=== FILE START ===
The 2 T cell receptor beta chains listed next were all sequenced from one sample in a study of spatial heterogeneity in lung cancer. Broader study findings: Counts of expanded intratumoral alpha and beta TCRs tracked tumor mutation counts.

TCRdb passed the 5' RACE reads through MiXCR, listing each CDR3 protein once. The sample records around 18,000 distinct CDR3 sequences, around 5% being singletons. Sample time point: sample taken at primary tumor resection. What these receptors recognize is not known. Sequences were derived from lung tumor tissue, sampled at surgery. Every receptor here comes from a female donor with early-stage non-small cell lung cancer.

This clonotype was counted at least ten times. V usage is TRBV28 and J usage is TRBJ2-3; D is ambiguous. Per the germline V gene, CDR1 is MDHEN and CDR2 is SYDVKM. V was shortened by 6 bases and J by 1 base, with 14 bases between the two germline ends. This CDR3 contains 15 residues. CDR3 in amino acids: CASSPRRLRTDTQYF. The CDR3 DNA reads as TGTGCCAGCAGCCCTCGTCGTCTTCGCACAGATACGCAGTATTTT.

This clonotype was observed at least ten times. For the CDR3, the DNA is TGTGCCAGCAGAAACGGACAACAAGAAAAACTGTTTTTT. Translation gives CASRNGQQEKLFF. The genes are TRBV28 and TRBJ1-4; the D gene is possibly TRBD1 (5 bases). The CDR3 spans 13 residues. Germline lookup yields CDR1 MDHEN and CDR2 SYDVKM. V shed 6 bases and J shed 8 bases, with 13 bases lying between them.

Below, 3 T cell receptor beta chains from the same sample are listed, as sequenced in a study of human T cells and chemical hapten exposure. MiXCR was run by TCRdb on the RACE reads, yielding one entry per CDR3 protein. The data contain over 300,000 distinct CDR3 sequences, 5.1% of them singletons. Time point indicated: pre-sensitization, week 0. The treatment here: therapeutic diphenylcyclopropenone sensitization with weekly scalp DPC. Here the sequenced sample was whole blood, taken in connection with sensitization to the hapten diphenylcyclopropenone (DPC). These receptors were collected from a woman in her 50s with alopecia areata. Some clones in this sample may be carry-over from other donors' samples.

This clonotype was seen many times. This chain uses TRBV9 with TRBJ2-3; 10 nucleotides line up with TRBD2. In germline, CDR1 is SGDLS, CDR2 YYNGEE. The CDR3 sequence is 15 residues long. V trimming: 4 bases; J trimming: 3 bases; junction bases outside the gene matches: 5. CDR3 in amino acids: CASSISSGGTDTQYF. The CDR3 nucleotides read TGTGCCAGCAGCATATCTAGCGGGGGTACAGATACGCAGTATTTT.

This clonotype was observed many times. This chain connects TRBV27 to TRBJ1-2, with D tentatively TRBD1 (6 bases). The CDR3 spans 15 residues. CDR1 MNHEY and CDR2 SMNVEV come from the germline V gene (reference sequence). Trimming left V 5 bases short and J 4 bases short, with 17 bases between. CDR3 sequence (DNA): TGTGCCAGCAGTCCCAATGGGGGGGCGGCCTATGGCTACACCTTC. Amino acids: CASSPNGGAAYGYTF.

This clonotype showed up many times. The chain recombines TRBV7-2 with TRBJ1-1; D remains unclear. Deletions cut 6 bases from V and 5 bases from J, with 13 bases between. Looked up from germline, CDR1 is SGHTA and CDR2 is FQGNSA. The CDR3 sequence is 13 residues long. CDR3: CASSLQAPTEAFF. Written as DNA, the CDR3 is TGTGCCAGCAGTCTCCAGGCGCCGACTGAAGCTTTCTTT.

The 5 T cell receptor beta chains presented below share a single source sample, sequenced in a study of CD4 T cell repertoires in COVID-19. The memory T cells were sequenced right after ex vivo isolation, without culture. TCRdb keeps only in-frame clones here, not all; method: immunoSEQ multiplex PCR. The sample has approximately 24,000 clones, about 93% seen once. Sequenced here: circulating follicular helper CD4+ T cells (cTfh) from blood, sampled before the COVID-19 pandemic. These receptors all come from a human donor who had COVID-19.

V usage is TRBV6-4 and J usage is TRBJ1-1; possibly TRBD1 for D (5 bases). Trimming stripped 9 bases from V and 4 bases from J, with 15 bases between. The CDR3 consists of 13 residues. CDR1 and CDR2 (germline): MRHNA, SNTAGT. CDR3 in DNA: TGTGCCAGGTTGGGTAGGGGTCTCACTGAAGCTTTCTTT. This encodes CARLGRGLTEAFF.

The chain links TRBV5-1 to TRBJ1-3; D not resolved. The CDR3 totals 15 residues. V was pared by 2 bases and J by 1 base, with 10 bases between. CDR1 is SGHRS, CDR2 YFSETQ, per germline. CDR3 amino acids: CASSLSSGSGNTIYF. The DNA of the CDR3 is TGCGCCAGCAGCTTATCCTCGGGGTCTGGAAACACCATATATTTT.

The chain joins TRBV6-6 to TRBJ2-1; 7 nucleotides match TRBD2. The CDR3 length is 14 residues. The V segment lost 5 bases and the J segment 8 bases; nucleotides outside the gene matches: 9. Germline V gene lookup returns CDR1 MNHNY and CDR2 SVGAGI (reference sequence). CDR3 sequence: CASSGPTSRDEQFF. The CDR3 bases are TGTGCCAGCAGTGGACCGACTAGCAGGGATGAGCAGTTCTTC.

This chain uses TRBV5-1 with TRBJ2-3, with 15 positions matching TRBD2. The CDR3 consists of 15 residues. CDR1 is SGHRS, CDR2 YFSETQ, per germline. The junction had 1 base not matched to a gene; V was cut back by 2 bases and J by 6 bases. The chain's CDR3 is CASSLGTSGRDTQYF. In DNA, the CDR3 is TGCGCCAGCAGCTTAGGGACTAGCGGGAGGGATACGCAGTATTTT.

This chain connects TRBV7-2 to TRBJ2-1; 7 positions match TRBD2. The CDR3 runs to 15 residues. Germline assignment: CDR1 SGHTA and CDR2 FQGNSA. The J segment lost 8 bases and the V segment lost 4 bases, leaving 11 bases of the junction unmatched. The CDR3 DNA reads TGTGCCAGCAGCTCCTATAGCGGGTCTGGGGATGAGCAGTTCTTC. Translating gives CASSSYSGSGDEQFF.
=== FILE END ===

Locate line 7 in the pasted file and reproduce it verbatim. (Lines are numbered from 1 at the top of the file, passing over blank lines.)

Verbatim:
This clonotype was observed many times. This chain connects TRBV27 to TRBJ1-2, with D tentatively TRBD1 (6 bases). The CDR3 spans 15 residues. CDR1 MNHEY and CDR2 SMNVEV come from the germline V gene (reference sequence). Trimming left V 5 bases short and J 4 bases short, with 17 bases between. CDR3 sequence (DNA): TGTGCCAGCAGTCCCAATGGGGGGGCGGCCTATGGCTACACCTTC. Amino acids: CASSPNGGAAYGYTF.